• Position Based– All interactions are given credit, but you can specify weights for first, last, and middle interactions. Generally, you would give 40% credit to both the first and last interactions, with the other 20% distributed across any middle interactions. This is also commonly known as “U-shaped” attribution.

Let’s use the following scenario for the attribution model examples above:

I am shopping for a new home and click on a Facebook ad for your builder. I look around at the homes but leave without filling out a form. 

A few days later, I search for new homes on Google and click on an ad for your builder, watch a few of your videos, browse photos, but leave again without completing a form.

Several days after that, I search for your builder on Google and click on a search result. On this visit, I complete a form. 

How would each attribution model distribute the credit?

  • Last Interaction:100% credit given to Organic Search
  • First Interaction: 100% credit given to Facebook Ads
  • Linear:Credit given equally to Organic Search, Paid Search, and Facebook Ads
  • Time Decay:Most credit given to Organic Search, then a bit less for Paid Search, then significantly less for Facebook Ads
  • Position Based:40% given to each Organic Search and Facebook Ads. 20% given to Paid Search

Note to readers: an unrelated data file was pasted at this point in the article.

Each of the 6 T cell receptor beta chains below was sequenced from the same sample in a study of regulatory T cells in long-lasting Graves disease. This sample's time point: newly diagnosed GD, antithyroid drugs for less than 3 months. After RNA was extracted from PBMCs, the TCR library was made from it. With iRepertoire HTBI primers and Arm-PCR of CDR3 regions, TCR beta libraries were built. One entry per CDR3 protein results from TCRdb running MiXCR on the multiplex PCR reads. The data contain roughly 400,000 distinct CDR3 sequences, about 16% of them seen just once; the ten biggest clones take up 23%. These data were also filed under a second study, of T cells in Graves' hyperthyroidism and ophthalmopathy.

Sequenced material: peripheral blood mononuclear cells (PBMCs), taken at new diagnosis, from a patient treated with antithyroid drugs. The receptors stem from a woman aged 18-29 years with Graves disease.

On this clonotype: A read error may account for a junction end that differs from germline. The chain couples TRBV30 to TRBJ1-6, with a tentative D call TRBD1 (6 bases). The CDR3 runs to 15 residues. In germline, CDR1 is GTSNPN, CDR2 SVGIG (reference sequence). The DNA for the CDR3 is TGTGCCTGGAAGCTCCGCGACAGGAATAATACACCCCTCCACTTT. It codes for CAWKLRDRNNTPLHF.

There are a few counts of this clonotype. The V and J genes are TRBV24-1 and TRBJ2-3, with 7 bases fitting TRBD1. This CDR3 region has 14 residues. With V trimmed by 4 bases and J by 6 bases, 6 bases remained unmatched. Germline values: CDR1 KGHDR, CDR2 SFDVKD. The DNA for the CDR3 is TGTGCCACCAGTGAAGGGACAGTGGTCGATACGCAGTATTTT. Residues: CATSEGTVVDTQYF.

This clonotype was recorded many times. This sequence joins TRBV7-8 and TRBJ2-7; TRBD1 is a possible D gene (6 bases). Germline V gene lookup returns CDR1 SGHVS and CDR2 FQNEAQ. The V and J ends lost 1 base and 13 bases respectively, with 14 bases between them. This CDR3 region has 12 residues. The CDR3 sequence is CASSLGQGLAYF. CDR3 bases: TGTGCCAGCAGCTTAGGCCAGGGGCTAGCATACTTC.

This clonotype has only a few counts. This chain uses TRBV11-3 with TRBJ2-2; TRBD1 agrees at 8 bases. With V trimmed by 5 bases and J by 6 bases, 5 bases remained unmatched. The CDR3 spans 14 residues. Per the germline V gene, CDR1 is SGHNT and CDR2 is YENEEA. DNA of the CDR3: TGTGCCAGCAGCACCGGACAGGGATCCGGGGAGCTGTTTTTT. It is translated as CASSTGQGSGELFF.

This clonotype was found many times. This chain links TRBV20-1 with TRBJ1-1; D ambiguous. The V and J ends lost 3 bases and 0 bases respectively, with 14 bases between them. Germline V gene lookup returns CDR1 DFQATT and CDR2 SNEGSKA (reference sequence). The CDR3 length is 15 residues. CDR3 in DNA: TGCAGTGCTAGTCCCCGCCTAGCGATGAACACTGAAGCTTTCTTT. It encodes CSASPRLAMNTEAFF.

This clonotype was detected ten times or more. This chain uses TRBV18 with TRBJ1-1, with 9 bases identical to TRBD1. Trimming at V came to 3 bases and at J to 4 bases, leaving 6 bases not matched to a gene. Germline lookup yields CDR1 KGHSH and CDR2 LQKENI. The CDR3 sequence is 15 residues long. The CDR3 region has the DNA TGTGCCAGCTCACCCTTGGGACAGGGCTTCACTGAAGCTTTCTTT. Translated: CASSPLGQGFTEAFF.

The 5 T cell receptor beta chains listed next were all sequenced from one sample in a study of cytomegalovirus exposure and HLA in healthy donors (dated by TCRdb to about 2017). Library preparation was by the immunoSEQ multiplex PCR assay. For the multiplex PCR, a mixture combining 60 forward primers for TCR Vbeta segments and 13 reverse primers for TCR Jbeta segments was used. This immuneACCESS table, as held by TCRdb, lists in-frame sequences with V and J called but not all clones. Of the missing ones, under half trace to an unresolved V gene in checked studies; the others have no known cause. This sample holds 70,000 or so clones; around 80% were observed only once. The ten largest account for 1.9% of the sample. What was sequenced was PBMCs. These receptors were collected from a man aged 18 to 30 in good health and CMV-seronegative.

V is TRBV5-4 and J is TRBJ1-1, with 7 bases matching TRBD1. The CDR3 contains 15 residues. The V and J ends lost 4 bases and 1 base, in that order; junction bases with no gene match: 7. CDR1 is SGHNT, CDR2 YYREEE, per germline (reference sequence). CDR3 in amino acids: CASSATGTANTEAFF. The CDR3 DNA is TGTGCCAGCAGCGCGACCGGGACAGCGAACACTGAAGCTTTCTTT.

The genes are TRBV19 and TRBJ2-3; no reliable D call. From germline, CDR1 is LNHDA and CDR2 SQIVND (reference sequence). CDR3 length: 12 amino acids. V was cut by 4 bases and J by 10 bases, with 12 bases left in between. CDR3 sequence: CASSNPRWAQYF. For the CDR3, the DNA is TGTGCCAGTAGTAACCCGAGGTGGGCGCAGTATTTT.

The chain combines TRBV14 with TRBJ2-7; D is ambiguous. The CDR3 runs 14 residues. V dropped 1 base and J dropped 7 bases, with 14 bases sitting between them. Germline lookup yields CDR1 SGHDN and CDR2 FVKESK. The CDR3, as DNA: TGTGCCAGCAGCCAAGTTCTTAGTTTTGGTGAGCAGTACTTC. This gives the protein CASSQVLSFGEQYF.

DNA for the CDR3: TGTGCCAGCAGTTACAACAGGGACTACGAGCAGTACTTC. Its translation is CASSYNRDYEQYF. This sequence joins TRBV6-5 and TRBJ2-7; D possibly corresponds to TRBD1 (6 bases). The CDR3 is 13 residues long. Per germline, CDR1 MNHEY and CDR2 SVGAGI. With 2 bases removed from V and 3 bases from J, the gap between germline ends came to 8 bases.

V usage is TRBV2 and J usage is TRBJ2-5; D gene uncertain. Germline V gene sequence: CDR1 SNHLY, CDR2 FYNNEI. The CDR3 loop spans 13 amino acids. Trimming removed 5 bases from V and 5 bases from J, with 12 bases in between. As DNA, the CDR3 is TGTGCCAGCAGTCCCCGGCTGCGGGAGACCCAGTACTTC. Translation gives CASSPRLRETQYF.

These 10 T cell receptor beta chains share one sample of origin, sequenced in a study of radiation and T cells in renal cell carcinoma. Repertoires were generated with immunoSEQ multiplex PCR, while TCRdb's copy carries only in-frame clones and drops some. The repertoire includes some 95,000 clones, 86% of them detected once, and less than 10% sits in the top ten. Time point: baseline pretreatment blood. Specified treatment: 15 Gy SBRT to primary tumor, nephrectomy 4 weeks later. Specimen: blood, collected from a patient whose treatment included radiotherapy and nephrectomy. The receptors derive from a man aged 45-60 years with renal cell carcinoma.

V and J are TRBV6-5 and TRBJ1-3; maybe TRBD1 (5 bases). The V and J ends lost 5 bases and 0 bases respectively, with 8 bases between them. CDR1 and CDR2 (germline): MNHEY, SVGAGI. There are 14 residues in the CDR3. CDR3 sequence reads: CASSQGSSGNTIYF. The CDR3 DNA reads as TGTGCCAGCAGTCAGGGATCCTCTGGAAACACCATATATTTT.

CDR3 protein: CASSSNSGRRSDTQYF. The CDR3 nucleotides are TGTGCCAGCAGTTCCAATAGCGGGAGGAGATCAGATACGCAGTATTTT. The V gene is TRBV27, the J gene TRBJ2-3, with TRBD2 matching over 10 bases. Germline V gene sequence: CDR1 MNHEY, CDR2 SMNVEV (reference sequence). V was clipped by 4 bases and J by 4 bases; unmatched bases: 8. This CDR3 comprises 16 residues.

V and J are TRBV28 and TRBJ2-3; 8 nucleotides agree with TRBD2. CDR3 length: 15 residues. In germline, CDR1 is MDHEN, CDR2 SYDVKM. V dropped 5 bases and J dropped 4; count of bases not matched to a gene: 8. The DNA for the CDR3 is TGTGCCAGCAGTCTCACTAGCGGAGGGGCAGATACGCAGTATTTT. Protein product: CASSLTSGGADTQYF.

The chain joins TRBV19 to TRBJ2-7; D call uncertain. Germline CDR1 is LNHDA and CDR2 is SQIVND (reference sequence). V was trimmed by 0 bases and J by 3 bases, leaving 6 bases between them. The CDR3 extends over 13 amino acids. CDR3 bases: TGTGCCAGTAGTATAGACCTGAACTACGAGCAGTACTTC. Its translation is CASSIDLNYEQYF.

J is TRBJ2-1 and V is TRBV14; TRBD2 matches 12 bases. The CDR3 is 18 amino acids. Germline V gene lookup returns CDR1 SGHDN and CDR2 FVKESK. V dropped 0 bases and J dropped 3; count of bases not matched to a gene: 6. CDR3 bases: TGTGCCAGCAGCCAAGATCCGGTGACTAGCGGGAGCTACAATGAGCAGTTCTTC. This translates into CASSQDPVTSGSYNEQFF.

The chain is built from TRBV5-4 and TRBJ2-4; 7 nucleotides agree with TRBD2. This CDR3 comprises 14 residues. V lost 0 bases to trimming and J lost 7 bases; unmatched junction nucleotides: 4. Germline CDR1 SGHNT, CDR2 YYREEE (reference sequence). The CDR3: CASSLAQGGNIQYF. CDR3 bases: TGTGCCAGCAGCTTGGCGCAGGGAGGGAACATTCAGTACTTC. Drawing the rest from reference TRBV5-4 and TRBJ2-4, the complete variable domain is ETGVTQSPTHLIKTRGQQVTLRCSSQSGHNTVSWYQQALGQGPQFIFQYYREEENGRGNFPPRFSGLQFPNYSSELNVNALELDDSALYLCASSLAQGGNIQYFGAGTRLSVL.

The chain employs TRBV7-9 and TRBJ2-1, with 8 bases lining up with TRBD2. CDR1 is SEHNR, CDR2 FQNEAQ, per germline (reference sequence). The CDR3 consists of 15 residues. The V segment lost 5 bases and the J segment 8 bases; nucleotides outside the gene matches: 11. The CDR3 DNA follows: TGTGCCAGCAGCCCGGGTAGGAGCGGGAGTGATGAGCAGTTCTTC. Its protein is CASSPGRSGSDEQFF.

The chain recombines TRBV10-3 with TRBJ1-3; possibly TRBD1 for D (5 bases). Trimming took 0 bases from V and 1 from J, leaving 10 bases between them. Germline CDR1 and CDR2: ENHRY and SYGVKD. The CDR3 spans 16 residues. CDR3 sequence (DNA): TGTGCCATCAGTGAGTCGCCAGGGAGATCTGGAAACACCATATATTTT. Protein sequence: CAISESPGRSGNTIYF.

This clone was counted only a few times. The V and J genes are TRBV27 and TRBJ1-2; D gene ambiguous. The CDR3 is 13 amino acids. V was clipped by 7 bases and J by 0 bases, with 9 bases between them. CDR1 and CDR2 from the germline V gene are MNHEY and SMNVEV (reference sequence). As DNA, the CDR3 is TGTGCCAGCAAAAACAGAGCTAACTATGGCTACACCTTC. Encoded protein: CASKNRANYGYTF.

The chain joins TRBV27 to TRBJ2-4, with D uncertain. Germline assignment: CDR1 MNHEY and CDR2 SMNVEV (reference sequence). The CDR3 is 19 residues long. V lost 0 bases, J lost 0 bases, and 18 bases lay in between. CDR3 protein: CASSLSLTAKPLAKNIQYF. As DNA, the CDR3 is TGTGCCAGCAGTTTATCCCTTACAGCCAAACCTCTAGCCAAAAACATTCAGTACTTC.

Comparing Models in Google Analytics

In Google Analytics you can find the Model Comparison Tool under Conversions > Multi-Channel Funnels > Model Comparison Tool. 

You can choose to look at all conversions or just select specific goals to look at. You can also set a “Lookback Window,” which sets the timeframe to look for assisted conversions. It is set to 30 days by default, meaning it only counts interactions within the last 30 days.

You are able to select up to three Attribution Models to compare at a time within the tool.

Exploring More Detail on Specific Campaigns

The Model Comparison Report is by default organized around your Channel Grouping as the primary dimension. To get more detailed insights about how specific campaigns are helping people through your lead generation funnel, you can easily update the primary dimension.